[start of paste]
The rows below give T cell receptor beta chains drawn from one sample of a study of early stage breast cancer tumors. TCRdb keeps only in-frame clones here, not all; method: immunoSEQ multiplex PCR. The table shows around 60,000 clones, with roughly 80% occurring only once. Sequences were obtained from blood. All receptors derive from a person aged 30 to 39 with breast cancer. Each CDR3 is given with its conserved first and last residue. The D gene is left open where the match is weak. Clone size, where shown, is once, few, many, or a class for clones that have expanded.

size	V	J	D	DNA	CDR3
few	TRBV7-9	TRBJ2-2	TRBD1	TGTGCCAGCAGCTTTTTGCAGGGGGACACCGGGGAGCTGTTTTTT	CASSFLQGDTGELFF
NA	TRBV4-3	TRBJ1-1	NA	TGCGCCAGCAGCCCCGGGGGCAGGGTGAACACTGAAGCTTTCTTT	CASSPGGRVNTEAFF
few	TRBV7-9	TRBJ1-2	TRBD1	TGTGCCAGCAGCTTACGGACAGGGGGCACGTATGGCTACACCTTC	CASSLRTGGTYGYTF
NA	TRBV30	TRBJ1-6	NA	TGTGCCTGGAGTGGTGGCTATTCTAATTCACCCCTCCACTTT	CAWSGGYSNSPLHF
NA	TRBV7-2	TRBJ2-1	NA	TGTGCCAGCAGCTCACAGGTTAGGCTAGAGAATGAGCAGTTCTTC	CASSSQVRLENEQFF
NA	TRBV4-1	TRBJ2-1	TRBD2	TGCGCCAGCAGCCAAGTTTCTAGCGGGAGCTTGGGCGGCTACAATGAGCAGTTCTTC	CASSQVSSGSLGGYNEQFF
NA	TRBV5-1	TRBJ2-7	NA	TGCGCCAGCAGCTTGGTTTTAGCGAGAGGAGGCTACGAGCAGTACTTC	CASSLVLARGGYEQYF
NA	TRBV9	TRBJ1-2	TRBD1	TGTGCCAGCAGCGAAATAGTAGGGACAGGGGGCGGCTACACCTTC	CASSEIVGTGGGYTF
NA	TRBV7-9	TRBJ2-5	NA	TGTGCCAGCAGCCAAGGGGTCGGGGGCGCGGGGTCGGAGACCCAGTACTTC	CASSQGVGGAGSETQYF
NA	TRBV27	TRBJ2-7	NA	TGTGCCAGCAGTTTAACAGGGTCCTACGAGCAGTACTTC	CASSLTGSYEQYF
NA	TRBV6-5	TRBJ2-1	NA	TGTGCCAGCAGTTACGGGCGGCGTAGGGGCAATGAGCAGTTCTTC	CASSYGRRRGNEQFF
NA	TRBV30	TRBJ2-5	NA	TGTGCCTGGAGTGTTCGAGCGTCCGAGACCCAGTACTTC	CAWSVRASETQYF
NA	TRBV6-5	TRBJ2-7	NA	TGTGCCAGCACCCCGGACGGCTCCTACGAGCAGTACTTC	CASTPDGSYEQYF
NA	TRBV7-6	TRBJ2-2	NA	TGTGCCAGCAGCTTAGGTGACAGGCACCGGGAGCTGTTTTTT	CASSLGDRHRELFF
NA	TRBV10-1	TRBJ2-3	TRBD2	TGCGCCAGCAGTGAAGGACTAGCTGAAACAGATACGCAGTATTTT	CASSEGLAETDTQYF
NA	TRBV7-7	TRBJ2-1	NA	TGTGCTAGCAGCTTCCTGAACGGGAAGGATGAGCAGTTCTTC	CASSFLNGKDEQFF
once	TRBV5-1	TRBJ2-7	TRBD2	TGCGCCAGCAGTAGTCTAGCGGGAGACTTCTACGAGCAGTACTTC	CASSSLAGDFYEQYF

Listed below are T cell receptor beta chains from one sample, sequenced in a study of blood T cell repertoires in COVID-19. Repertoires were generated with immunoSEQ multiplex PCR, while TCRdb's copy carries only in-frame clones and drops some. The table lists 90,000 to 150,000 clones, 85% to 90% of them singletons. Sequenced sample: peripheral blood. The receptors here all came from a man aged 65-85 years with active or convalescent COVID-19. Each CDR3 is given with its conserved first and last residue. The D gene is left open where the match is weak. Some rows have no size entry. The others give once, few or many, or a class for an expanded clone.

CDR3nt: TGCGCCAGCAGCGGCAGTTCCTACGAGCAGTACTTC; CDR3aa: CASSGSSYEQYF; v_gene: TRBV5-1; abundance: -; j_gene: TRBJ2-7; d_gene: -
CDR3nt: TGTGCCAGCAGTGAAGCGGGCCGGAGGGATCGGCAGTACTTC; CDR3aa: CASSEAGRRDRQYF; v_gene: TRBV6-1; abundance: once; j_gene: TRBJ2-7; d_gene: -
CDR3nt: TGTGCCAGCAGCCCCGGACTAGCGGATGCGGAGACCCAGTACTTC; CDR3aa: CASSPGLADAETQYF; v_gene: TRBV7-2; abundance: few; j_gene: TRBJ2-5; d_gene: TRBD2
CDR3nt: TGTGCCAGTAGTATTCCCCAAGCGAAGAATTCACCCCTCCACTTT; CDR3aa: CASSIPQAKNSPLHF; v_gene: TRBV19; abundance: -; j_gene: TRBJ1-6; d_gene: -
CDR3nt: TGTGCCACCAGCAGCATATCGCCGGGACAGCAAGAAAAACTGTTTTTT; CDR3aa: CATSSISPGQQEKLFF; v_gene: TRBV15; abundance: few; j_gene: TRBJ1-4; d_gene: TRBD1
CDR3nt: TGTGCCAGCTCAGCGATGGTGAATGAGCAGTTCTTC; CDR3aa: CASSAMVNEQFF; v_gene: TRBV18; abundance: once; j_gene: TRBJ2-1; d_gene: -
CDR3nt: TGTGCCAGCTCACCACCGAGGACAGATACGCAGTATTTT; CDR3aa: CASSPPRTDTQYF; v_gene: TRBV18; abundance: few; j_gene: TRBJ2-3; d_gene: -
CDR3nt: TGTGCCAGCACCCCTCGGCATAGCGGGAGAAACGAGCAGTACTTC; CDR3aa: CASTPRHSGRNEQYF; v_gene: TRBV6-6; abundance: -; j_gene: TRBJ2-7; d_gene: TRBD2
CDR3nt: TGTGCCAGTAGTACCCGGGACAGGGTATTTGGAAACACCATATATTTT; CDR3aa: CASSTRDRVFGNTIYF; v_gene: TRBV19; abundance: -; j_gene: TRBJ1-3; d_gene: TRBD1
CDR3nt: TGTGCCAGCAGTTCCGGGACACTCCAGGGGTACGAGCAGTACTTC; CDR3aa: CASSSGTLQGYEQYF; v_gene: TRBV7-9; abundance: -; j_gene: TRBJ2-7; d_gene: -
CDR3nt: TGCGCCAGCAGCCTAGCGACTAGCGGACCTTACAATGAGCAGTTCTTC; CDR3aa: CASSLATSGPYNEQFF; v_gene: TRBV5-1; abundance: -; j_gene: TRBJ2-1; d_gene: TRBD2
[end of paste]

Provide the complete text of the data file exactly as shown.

The rows below give T cell receptor beta chains drawn from one sample of a study of early stage breast cancer tumors. TCRdb keeps only in-frame clones here, not all; method: immunoSEQ multiplex PCR. The table shows around 60,000 clones, with roughly 80% occurring only once. Sequences were obtained from blood. All receptors derive from a person aged 30 to 39 with breast cancer. Each CDR3 is given with its conserved first and last residue. The D gene is left open where the match is weak. Clone size, where shown, is once, few, many, or a class for clones that have expanded.

size	V	J	D	DNA	CDR3
few	TRBV7-9	TRBJ2-2	TRBD1	TGTGCCAGCAGCTTTTTGCAGGGGGACACCGGGGAGCTGTTTTTT	CASSFLQGDTGELFF
NA	TRBV4-3	TRBJ1-1	NA	TGCGCCAGCAGCCCCGGGGGCAGGGTGAACACTGAAGCTTTCTTT	CASSPGGRVNTEAFF
few	TRBV7-9	TRBJ1-2	TRBD1	TGTGCCAGCAGCTTACGGACAGGGGGCACGTATGGCTACACCTTC	CASSLRTGGTYGYTF
NA	TRBV30	TRBJ1-6	NA	TGTGCCTGGAGTGGTGGCTATTCTAATTCACCCCTCCACTTT	CAWSGGYSNSPLHF
NA	TRBV7-2	TRBJ2-1	NA	TGTGCCAGCAGCTCACAGGTTAGGCTAGAGAATGAGCAGTTCTTC	CASSSQVRLENEQFF
NA	TRBV4-1	TRBJ2-1	TRBD2	TGCGCCAGCAGCCAAGTTTCTAGCGGGAGCTTGGGCGGCTACAATGAGCAGTTCTTC	CASSQVSSGSLGGYNEQFF
NA	TRBV5-1	TRBJ2-7	NA	TGCGCCAGCAGCTTGGTTTTAGCGAGAGGAGGCTACGAGCAGTACTTC	CASSLVLARGGYEQYF
NA	TRBV9	TRBJ1-2	TRBD1	TGTGCCAGCAGCGAAATAGTAGGGACAGGGGGCGGCTACACCTTC	CASSEIVGTGGGYTF
NA	TRBV7-9	TRBJ2-5	NA	TGTGCCAGCAGCCAAGGGGTCGGGGGCGCGGGGTCGGAGACCCAGTACTTC	CASSQGVGGAGSETQYF
NA	TRBV27	TRBJ2-7	NA	TGTGCCAGCAGTTTAACAGGGTCCTACGAGCAGTACTTC	CASSLTGSYEQYF
NA	TRBV6-5	TRBJ2-1	NA	TGTGCCAGCAGTTACGGGCGGCGTAGGGGCAATGAGCAGTTCTTC	CASSYGRRRGNEQFF
NA	TRBV30	TRBJ2-5	NA	TGTGCCTGGAGTGTTCGAGCGTCCGAGACCCAGTACTTC	CAWSVRASETQYF
NA	TRBV6-5	TRBJ2-7	NA	TGTGCCAGCACCCCGGACGGCTCCTACGAGCAGTACTTC	CASTPDGSYEQYF
NA	TRBV7-6	TRBJ2-2	NA	TGTGCCAGCAGCTTAGGTGACAGGCACCGGGAGCTGTTTTTT	CASSLGDRHRELFF
NA	TRBV10-1	TRBJ2-3	TRBD2	TGCGCCAGCAGTGAAGGACTAGCTGAAACAGATACGCAGTATTTT	CASSEGLAETDTQYF
NA	TRBV7-7	TRBJ2-1	NA	TGTGCTAGCAGCTTCCTGAACGGGAAGGATGAGCAGTTCTTC	CASSFLNGKDEQFF
once	TRBV5-1	TRBJ2-7	TRBD2	TGCGCCAGCAGTAGTCTAGCGGGAGACTTCTACGAGCAGTACTTC	CASSSLAGDFYEQYF

Listed below are T cell receptor beta chains from one sample, sequenced in a study of blood T cell repertoires in COVID-19. Repertoires were generated with immunoSEQ multiplex PCR, while TCRdb's copy carries only in-frame clones and drops some. The table lists 90,000 to 150,000 clones, 85% to 90% of them singletons. Sequenced sample: peripheral blood. The receptors here all came from a man aged 65-85 years with active or convalescent COVID-19. Each CDR3 is given with its conserved first and last residue. The D gene is left open where the match is weak. Some rows have no size entry. The others give once, few or many, or a class for an expanded clone.

CDR3nt: TGCGCCAGCAGCGGCAGTTCCTACGAGCAGTACTTC; CDR3aa: CASSGSSYEQYF; v_gene: TRBV5-1; abundance: -; j_gene: TRBJ2-7; d_gene: -
CDR3nt: TGTGCCAGCAGTGAAGCGGGCCGGAGGGATCGGCAGTACTTC; CDR3aa: CASSEAGRRDRQYF; v_gene: TRBV6-1; abundance: once; j_gene: TRBJ2-7; d_gene: -
CDR3nt: TGTGCCAGCAGCCCCGGACTAGCGGATGCGGAGACCCAGTACTTC; CDR3aa: CASSPGLADAETQYF; v_gene: TRBV7-2; abundance: few; j_gene: TRBJ2-5; d_gene: TRBD2
CDR3nt: TGTGCCAGTAGTATTCCCCAAGCGAAGAATTCACCCCTCCACTTT; CDR3aa: CASSIPQAKNSPLHF; v_gene: TRBV19; abundance: -; j_gene: TRBJ1-6; d_gene: -
CDR3nt: TGTGCCACCAGCAGCATATCGCCGGGACAGCAAGAAAAACTGTTTTTT; CDR3aa: CATSSISPGQQEKLFF; v_gene: TRBV15; abundance: few; j_gene: TRBJ1-4; d_gene: TRBD1
CDR3nt: TGTGCCAGCTCAGCGATGGTGAATGAGCAGTTCTTC; CDR3aa: CASSAMVNEQFF; v_gene: TRBV18; abundance: once; j_gene: TRBJ2-1; d_gene: -
CDR3nt: TGTGCCAGCTCACCACCGAGGACAGATACGCAGTATTTT; CDR3aa: CASSPPRTDTQYF; v_gene: TRBV18; abundance: few; j_gene: TRBJ2-3; d_gene: -
CDR3nt: TGTGCCAGCACCCCTCGGCATAGCGGGAGAAACGAGCAGTACTTC; CDR3aa: CASTPRHSGRNEQYF; v_gene: TRBV6-6; abundance: -; j_gene: TRBJ2-7; d_gene: TRBD2
CDR3nt: TGTGCCAGTAGTACCCGGGACAGGGTATTTGGAAACACCATATATTTT; CDR3aa: CASSTRDRVFGNTIYF; v_gene: TRBV19; abundance: -; j_gene: TRBJ1-3; d_gene: TRBD1
CDR3nt: TGTGCCAGCAGTTCCGGGACACTCCAGGGGTACGAGCAGTACTTC; CDR3aa: CASSSGTLQGYEQYF; v_gene: TRBV7-9; abundance: -; j_gene: TRBJ2-7; d_gene: -
CDR3nt: TGCGCCAGCAGCCTAGCGACTAGCGGACCTTACAATGAGCAGTTCTTC; CDR3aa: CASSLATSGPYNEQFF; v_gene: TRBV5-1; abundance: -; j_gene: TRBJ2-1; d_gene: TRBD2